|How do I delegate and share responsibility?||Use the Five Levels of Delegation to share responsibility with your team and build a culture of leadership at every level of your organization.|
When you think about leadership, do you also think about sharing responsibility and delegation? Or do you think of heroes and independent visionaries?
Leadership sometimes feels like an over-used buzzword, meaning whatever you want it to mean, and loaded with cultural baggage.
I heard someone say recently that the concept of “leadership” became popular when American colleges figured out people would pay more to become “leaders” than “managers”. It’s a cynical take on an important topic.
Whatever its origins, leadership is genuinely important. We won’t get a more just world or a sustainable world by accident. It won’t happen if we don’t work for it. We can’t work for it if we don’t plan for it. And we can’t plan without leadership.
So, we have to talk about leadership and how to lead good work.
For a lot of foolish reasons, leaders in the nonprofit sector are often expected to do everything themselves.
Have you read the job description of a typical Executive Director or CEO lately?
> Design programs? Check.
> Write grant proposals? Check.
> Organize events? Check.
> Liaise with the board? Check.
> Manage staff? Check.
> Pay bills? Check.
> Engage the community? Check.
> Set up an office? Check.
> Interact with all levels of government? Check.
> Ensure regulatory compliance? Check.
> Speak to the media? Check.
The list can go on and on (and on and on and on).
A leader’s job shouldn’t be to do everything themselves.
Once you pass the “founding” stage and have a team, a leader’s job is to create conditions that transform effort into impact.
In other words, leaders make it possible for other people to do important work. To do this in the social impact space, they have to share responsibility.
Responsibility means making decisions, having influence, having authority, having a sense of ownership.
Leaders who share responsibility and practice intentional delegation will build stronger teams. Sharing responsibility means some of the weight comes off the leader’s shoulders. It means other people have an opportunity to feel connected, engaged, and satisfied by their efforts.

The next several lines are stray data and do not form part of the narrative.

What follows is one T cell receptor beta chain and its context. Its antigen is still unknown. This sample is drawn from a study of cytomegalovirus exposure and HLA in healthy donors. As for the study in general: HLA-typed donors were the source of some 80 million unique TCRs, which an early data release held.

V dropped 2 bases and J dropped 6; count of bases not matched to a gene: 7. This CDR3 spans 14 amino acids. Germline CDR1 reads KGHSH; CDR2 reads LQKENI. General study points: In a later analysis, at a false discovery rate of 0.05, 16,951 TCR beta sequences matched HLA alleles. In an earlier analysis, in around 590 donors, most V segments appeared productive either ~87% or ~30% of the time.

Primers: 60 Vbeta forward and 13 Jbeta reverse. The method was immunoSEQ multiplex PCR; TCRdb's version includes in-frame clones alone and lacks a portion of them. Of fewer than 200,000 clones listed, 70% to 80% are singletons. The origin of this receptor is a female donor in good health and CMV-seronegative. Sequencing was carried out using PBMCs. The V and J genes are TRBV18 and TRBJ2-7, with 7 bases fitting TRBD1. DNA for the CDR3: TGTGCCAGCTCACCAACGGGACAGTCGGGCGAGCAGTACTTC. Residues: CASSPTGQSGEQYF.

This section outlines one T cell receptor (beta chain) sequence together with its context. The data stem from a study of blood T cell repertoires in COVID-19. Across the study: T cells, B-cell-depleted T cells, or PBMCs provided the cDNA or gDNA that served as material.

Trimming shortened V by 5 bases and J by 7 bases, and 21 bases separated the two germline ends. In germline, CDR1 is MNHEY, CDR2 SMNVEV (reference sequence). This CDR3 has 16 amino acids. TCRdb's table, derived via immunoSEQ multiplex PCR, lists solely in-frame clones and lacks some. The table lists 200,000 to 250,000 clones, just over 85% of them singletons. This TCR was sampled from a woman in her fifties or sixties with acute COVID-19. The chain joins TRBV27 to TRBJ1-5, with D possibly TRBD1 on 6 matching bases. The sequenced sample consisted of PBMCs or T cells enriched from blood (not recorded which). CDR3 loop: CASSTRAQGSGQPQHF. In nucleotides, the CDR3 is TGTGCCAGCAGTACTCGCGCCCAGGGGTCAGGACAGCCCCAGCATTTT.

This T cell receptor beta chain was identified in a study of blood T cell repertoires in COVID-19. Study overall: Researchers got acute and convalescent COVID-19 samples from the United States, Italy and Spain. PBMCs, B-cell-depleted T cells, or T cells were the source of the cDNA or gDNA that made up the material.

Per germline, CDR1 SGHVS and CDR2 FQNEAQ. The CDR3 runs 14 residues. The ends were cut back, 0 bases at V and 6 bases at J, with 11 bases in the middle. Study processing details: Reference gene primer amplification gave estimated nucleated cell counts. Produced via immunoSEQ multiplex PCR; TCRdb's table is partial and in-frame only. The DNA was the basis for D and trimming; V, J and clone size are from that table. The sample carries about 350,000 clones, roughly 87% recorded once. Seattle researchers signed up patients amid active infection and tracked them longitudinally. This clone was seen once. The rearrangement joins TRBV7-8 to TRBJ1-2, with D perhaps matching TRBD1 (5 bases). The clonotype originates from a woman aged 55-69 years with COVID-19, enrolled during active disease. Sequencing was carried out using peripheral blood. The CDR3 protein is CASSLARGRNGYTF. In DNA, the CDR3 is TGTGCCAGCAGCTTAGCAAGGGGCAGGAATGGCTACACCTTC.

There are 5 levels of responsibility. From lowest to highest, they are:
This graphic shows the 5 stages. A manager’s perspective is on the top line. The perspective of the person being delegated to (“the teammate”) is below.
In the social impact world, sharing responsibility isn’t just a nice thing to do. It ensures accountability to the community and legitimacy. It’s crucial to creating actual, meaningful, lasting impact.
Responsibility can feel an awful lot like power. And power can be an exciting, thrilling, alluring thing. Avoid the temptation to feel important.
People who do social impact work are custodians of a cause, not the centre of it. Responsibility “for” the cause is not one person’s to keep, to give out, or to take back.
Good leaders — the kind we need more of in this world — focus on building strong organizations and strong teams. They know that their success should be determined by the success of the people around them. They recognize and embrace their connection to others.
This doesn’t mean that you don’t matter, of course. If you really want to be a force for good, you should be ambitious. You should develop your skills, test your talent, and push boundaries. The better you are in your role — whatever your level of responsibility — the better off the cause will be.
This week, try paying attention to the way responsibility is acknowledged in your team.
This is a helpful exercise if:
Ask yourself questions like these:
Understanding these patterns helps you to understand your team and your role. It helps you figure out how to grow, personally and as a group. Most importantly, it builds a culture of leadership.
The Organizer is a weekly newsletter for people working to create equitable and sustainable communities. Whether you are part of a nonprofit, a charity, or a social enterprise, this newsletter is for you.
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